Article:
What’s App?

Every now and then I do a  brief “Disability App Scan” to see what’s out there.

The following 5 at first glance, seem to be quite interesting, however with all types of technology,  a bit of research is required.

You will notice I have included some Youtube clips to help you get a better understanding about these apps offer.

Hoping they are of interest to you? Let me know.

Be My Eyes

Be the eyes for a blind person in need of help remotely through a live video connection if you are sighted or be assisted by the network of sighted users if you are blind.

https://itunes.apple.com/us/app/be-my-eyes-helping-blind-see/id905177575?mt=8

https://youtu.be/Y7bxlR-MxxM

The National Relay Service

The app gives NRS users mobile access to a range of NRS services.

The app is a world-first in combining a range of relay calls and support functions in a single app for smartphones and tablets.

https://itunes.apple.com/au/app/nrs-app/id935552036?mt=8

https://play.google.com/store/apps/details?id=au.gov.communications.nrsapp&hl=en

https://youtu.be/aTzOtdFGMVM

Avaz Australia – AAC App for Autism (Augmentative Picture Communication Software for Children with Special Needs)

Avaz is a full-featured, award-winning, research-based AAC app, that facilitates communication in children with autism spectrum disorders, Down sydrome, Angelmans syndrome, cerebral palsy, and other speech disabilities. Avaz is designed to make speech therapy more effective, develop the child’s language and improve his/her intent to communicate.

https://itunes.apple.com/au/app/avaz-australia-aac-app-for/id658814291?mt=8

Stepping Stones – Daily Routines

This simple app allows users to create visual guides – or ‘paths’ – using their own photos, so as to make sense of daily routines and schedules or stories. These visual supports help to increase the independence and flexibility that people with developmental disabilities can experience in their lives, as well as teaching essential life skills and assisting with sequential processing.

https://itunes.apple.com/us/app/stepping-stones-daily-routines/id673876719?mt=8

myAssessor

The myAssessor app enables My Aged Care assessors to undertake assessments where they do not have access to the internet. The app allows functionality from the My Aged Care assessor portal to be available on the mobile device, allowing the assessor to capture important client details, perform an assessment using an electronic version of the National Screening and Assessment Form (NSAF) and create a preliminary Support Plan.

https://itunes.apple.com/au/app/myassessor/id1001018890?mt=8

https://play.google.com/store/apps/details?id=au.gov.dss.acg.myassessor

Samsung-DOWELL-App

Picture from http://www.androidheadlines.com/

“Choice & Control”, not just a NDIS slogan

The movie “Me before You” I enjoyed it.

At the end of the day it was a humorous love story where a guy who had quadriplegia and his carer fell in love.

It made me laugh and cry, that’s why I go to the movies.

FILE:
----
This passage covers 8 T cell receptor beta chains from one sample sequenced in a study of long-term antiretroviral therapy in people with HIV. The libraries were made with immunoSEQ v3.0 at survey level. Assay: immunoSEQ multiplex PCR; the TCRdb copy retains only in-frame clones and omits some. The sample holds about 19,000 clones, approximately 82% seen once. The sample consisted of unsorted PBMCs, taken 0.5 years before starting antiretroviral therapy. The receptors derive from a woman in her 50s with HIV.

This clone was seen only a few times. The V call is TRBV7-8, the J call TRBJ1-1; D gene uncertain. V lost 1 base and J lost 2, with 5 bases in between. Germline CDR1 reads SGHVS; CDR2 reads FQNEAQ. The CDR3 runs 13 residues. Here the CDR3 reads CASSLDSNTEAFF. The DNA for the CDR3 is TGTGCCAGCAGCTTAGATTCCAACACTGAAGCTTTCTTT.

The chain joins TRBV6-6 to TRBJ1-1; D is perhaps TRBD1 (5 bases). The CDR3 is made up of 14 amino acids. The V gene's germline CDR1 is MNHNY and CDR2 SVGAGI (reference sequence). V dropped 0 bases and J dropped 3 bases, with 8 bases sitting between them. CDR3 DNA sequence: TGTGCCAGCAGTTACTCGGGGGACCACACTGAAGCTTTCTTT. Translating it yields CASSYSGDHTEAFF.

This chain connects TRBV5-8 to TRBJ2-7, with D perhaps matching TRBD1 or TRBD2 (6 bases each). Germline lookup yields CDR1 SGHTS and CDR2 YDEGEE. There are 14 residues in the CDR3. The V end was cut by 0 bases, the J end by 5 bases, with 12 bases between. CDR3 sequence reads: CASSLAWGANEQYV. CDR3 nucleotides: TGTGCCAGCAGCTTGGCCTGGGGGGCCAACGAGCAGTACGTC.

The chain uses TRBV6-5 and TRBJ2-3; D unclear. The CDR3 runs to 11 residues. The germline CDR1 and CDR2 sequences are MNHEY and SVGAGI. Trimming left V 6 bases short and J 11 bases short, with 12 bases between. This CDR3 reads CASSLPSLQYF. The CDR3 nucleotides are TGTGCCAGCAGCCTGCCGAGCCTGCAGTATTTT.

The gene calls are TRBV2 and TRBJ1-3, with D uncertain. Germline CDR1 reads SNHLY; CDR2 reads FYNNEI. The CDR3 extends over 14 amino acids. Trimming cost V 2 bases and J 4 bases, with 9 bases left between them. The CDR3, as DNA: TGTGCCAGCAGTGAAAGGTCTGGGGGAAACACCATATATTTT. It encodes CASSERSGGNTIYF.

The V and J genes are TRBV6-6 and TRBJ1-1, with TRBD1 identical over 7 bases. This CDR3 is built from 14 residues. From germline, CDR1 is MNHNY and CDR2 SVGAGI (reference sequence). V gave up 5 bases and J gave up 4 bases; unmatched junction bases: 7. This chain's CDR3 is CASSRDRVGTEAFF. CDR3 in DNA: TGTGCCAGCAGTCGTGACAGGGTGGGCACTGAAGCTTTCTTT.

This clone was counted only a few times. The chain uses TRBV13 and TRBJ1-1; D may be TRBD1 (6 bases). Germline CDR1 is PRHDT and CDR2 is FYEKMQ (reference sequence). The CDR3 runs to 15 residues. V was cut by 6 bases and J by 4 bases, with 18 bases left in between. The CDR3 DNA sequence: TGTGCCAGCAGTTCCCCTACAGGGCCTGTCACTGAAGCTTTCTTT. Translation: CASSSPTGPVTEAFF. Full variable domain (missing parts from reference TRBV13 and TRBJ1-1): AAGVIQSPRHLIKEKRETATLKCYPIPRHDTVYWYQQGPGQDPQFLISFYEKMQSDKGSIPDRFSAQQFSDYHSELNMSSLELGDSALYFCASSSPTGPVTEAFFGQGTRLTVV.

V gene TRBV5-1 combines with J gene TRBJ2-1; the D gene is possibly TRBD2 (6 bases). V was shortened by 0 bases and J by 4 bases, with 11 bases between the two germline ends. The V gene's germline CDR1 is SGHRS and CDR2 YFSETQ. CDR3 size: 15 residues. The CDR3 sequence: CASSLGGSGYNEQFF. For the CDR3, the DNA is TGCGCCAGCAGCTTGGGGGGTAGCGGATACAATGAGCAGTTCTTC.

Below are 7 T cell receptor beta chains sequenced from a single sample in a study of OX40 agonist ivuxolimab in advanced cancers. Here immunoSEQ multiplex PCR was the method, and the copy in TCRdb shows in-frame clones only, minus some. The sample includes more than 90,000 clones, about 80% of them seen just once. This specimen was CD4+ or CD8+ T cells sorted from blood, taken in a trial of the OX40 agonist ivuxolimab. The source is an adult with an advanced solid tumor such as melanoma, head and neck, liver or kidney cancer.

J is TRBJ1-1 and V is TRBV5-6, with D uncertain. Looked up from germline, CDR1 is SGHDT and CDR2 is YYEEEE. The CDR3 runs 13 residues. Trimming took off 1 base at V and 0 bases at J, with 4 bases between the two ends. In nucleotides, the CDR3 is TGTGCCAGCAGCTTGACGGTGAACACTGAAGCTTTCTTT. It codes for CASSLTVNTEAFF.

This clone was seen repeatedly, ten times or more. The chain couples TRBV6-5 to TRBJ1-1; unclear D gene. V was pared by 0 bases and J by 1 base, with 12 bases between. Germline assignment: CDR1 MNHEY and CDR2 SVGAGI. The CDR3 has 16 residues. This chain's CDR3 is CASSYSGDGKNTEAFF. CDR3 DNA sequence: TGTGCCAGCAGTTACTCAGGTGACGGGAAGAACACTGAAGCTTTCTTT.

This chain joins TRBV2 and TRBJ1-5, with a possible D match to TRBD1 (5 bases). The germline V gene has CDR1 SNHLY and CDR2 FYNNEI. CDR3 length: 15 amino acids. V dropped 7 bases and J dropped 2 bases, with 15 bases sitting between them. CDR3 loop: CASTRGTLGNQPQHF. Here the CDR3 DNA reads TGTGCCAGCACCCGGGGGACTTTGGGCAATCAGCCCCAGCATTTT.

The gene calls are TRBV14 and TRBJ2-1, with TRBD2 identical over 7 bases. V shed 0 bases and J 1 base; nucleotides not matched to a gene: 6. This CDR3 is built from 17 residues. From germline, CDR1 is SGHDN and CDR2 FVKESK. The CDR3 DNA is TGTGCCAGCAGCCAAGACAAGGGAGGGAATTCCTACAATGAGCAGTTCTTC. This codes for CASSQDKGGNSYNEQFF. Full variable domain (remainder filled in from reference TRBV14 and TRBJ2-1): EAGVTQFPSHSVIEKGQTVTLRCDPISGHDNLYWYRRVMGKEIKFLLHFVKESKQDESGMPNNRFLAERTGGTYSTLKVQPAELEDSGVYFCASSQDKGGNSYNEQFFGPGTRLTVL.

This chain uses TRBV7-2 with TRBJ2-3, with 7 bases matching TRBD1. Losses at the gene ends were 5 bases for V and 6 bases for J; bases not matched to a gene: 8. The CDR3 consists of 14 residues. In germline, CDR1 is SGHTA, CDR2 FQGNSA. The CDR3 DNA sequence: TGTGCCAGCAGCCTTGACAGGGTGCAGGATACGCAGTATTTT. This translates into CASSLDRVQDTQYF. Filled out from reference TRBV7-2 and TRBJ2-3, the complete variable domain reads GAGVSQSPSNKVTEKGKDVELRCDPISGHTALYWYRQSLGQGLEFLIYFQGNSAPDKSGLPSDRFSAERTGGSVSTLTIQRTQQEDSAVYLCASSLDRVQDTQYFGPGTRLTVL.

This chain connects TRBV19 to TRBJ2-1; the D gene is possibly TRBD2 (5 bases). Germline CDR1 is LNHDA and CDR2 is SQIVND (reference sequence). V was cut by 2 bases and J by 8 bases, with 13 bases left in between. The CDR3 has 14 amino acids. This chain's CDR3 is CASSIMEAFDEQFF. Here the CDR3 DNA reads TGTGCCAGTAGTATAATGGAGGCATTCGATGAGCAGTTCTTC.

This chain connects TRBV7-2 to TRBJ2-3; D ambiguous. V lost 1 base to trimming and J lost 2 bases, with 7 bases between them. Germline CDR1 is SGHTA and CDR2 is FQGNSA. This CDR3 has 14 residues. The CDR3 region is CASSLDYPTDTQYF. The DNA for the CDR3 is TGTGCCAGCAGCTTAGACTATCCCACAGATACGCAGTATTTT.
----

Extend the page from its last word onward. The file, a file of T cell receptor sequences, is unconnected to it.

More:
Being born with a disability, I would often look at others who had acquired their’s & think to myself, they need to toughen up & stop being so bitter towards themselves and others.

I remember telling “Superman” (Christopher Reeves) how disappointed I was with him after his presentation at the Fox Studios in Sydney when he told everybody

“He would rather be dead than remain in a wheelchair on a ventilator”

“Me before You” is being criticised big time on Facebook as a “Pity Party” sending out negative perceptions of people with disabilities.

In reality, everybody handles their own disability in their own way.

There are the elite go-getters and at the other end you have those who struggle every day.

We need more “Disruptive” movies like “Me before You” that challenges peoples’ perception about disability.

I support “Choice and Control” when it comes living or not with your disability.

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On My 2012 Radar

Whilst up with the birds & walking the dogs before the heat set in this morning, I was thinking about themes and topics that I might cover this year.

This is my hit list so far

  • National Disability Insurance Scheme, as it is being built
  • Innovative ways to make peoples disability support funding stretch further
  • Using Human Rights as a tool to get your message out there
  • Accommodation Institution, are they quietly, slowly being redeveloped under a different name “Cluster Housing”
  • Mobile phone applications for people with Autism and Aspergers
  • Reviewing service providers that really get it when we talk about, “Individualised Choice”
  • How we work with people who have behaviors of concern?
  • The value of “Peer Support” from people with disabilities
  • Relinquishment of children with disabilities
  • The pros and cons of directly employing your support workers
  • Facilitated Communication
  • Fashionable clothing specifically designed for people who only sit
  • Will direct employment of carers extinguish a volunteer passion?

Thanks all of you who continually take the time to give me feedback, I guess this is what keeps me going.

Also would like to again acknowledge Simon Kneebone and his support with the illustrations.

You are great Simon, thank you